While many were unsure as to why Google CEO Eric Schmidt went to North Korea, he confirmed on his Google+ page that he was there to discuss the possibility of free and open Internet. He wrote, "As the world becomes increasingly connected, the North Korean decision to be virtually isolated is very much going to affect their physical world and their economic growth. It will make it harder for them to catch up economically."

He brought his daughter 19-year-old Sophie with him, who was allowed to take photographs on the trip. She added them to her Picasa page, adding notes from the experience on Google Sites. Regarding the photographs of people working on computers, she writes:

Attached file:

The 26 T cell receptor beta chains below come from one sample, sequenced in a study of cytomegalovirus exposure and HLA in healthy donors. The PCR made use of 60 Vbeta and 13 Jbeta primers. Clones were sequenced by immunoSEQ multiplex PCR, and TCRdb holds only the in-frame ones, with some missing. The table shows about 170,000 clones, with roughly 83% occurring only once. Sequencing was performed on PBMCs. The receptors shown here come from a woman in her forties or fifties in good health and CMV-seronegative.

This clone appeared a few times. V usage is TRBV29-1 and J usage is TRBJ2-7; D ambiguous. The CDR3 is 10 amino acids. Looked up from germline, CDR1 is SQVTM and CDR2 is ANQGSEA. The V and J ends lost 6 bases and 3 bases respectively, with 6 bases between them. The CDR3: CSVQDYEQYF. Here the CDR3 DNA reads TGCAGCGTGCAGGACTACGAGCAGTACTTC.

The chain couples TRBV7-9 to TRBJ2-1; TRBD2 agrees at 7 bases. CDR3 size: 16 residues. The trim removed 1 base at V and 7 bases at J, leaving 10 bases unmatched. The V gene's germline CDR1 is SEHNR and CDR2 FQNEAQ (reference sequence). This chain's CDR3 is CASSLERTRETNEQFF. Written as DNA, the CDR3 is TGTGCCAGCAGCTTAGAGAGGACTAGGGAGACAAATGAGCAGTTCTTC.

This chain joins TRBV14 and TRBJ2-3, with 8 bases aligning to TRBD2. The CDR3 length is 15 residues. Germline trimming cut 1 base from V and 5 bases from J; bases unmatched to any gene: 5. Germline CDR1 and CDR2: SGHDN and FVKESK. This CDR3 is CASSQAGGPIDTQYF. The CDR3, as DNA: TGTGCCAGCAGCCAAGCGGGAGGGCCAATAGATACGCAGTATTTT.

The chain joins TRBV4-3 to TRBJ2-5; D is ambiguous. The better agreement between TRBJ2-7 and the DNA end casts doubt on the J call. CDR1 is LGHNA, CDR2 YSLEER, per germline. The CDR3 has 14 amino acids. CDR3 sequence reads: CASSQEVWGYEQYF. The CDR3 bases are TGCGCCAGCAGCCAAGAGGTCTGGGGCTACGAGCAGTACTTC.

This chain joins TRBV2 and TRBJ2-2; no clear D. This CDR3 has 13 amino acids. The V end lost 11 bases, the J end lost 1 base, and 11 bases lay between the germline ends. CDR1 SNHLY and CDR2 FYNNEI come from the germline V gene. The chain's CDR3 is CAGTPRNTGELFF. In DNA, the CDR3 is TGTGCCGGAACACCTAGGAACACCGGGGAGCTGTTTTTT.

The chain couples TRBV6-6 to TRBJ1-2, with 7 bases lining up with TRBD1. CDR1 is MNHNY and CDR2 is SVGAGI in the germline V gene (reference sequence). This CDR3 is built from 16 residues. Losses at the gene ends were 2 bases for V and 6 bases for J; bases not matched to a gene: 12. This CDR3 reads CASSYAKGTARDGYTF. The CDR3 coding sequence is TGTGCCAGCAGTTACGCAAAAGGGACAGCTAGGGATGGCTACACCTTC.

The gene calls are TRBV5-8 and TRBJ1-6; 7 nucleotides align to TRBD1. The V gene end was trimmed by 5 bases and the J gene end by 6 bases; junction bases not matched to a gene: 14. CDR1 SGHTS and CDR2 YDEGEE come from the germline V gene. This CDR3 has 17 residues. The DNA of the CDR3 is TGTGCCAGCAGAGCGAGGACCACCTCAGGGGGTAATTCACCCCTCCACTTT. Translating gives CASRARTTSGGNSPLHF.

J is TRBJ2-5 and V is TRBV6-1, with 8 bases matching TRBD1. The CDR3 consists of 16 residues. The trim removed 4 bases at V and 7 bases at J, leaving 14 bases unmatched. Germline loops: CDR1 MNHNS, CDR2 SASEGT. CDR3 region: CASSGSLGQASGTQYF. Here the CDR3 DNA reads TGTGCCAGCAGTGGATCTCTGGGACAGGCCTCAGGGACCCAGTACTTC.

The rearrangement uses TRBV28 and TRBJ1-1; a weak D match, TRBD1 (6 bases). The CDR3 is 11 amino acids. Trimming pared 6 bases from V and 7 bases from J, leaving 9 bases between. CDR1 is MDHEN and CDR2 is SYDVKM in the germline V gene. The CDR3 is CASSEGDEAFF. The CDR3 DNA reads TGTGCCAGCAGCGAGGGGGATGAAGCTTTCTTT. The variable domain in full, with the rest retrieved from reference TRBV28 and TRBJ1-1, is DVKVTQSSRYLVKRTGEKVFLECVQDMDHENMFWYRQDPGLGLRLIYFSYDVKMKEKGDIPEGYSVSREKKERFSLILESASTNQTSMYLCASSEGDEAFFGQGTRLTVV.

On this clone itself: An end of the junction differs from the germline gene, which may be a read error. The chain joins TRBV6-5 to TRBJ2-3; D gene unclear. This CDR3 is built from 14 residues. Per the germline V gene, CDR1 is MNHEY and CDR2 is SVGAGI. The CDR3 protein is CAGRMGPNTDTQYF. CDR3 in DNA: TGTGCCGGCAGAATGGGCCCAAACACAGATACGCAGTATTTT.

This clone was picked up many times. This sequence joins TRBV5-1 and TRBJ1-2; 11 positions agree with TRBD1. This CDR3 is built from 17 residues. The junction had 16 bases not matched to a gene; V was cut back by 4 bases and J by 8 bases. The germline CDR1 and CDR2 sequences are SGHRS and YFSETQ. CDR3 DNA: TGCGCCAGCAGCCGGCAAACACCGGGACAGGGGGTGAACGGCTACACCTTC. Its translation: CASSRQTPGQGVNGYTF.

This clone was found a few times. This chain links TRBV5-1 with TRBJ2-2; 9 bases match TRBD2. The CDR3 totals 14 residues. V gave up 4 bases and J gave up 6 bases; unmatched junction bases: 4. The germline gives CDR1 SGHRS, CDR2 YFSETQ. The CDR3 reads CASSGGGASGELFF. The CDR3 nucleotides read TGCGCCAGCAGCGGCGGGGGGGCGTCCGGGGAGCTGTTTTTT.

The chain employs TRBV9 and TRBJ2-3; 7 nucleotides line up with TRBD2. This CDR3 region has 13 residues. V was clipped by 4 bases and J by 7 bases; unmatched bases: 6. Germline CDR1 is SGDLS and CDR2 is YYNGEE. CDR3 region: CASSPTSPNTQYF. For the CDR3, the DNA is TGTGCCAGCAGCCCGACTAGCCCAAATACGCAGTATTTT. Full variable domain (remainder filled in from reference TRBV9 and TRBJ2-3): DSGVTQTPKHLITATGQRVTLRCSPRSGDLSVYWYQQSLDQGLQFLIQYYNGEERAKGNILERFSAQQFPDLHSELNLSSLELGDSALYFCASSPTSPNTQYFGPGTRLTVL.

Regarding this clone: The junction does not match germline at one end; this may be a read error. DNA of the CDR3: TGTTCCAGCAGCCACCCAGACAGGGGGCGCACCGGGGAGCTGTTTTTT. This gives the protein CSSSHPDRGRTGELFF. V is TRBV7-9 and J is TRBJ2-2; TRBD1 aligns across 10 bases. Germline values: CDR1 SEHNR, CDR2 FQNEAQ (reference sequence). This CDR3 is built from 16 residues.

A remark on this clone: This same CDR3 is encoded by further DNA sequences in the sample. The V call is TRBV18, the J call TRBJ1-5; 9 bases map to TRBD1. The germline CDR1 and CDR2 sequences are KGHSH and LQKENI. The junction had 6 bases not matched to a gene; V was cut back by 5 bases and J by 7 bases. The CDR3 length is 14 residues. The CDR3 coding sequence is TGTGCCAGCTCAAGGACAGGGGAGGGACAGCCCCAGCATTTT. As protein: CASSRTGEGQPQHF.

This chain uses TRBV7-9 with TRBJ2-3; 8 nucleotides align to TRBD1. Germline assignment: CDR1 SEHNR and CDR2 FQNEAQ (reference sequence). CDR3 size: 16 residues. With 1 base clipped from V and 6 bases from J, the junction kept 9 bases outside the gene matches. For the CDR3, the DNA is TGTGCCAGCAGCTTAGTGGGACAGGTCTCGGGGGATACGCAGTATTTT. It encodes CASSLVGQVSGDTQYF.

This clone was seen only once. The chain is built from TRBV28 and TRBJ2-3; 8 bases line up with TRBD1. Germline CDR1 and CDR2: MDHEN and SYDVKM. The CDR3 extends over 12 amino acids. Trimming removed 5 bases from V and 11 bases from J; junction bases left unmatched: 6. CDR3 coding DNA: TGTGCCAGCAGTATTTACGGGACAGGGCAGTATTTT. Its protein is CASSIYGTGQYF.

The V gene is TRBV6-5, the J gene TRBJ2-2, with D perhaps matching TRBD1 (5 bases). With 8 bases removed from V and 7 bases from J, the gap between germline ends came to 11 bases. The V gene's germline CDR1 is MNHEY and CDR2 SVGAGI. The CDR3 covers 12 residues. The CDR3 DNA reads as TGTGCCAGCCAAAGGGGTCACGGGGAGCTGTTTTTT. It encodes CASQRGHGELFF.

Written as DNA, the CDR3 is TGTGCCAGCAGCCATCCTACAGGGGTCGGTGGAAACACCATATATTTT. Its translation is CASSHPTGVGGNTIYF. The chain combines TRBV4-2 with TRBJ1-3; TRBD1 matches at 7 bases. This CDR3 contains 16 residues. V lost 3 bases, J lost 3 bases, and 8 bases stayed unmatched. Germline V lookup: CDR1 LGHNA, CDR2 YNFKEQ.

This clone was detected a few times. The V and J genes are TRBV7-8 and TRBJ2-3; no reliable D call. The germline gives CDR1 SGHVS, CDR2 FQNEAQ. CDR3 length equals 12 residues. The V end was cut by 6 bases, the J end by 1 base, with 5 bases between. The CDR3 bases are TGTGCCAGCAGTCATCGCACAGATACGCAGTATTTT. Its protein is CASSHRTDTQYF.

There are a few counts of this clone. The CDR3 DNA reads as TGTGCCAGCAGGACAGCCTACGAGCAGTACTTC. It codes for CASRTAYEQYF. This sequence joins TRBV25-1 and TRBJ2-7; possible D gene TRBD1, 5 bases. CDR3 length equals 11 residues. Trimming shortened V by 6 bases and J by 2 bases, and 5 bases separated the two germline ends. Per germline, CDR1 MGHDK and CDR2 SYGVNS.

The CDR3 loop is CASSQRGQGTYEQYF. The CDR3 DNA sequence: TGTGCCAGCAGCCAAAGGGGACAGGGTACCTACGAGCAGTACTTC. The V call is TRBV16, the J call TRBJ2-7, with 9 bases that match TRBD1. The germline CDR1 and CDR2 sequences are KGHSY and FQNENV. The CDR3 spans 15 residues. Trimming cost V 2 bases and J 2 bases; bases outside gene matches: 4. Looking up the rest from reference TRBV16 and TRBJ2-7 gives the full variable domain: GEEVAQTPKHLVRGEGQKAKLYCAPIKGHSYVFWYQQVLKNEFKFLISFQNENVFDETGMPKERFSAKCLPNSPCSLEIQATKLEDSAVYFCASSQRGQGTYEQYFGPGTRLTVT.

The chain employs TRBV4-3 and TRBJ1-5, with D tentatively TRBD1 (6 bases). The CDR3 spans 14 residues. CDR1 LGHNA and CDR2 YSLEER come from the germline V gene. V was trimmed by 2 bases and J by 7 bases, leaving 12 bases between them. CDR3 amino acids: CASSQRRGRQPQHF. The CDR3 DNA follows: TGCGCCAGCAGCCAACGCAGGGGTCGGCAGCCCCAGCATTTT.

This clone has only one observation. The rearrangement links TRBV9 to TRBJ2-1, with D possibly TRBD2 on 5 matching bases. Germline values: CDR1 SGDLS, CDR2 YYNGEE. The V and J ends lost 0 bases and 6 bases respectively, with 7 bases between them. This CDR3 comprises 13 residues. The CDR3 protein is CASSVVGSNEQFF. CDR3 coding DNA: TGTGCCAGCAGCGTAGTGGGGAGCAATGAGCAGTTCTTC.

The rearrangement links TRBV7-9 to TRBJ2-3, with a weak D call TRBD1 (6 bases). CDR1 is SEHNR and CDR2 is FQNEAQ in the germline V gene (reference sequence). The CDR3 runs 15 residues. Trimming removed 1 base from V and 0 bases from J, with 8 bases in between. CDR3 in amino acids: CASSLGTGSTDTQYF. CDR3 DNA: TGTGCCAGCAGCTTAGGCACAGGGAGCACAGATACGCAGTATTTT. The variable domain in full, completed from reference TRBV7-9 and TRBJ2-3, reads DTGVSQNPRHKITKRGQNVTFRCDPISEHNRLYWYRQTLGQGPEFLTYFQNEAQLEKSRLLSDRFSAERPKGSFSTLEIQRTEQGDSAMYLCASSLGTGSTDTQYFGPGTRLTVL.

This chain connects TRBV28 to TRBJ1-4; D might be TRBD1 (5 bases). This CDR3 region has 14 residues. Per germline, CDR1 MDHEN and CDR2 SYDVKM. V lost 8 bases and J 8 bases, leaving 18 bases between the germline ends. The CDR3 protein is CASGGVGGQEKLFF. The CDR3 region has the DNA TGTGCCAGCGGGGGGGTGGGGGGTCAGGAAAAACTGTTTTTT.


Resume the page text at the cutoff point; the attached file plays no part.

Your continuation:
"Looks great, right? All this activity, all those monitors. Probably 90 desks in the room, all manned, with an identical scene one floor up.

One problem: No one was actually doing anything. A few scrolled or clicked, but the rest just stared. More disturbing: when our group walked in–a noisy bunch, with media in tow–not one of them looked up from their desks. Not a head turn, no eye contact, no reaction to stimuli. They might as well have been figurines."

In all, she says,

"Our trip was a mixture of highly staged encounters, tightly-orchestrated viewings and what seemed like genuine human moments." 

Last year, JR Instagrammed photos from North Korea, but Sophie's images (plus their added commentary) provide a greater depth and breadth of experience.

[via Petapixel]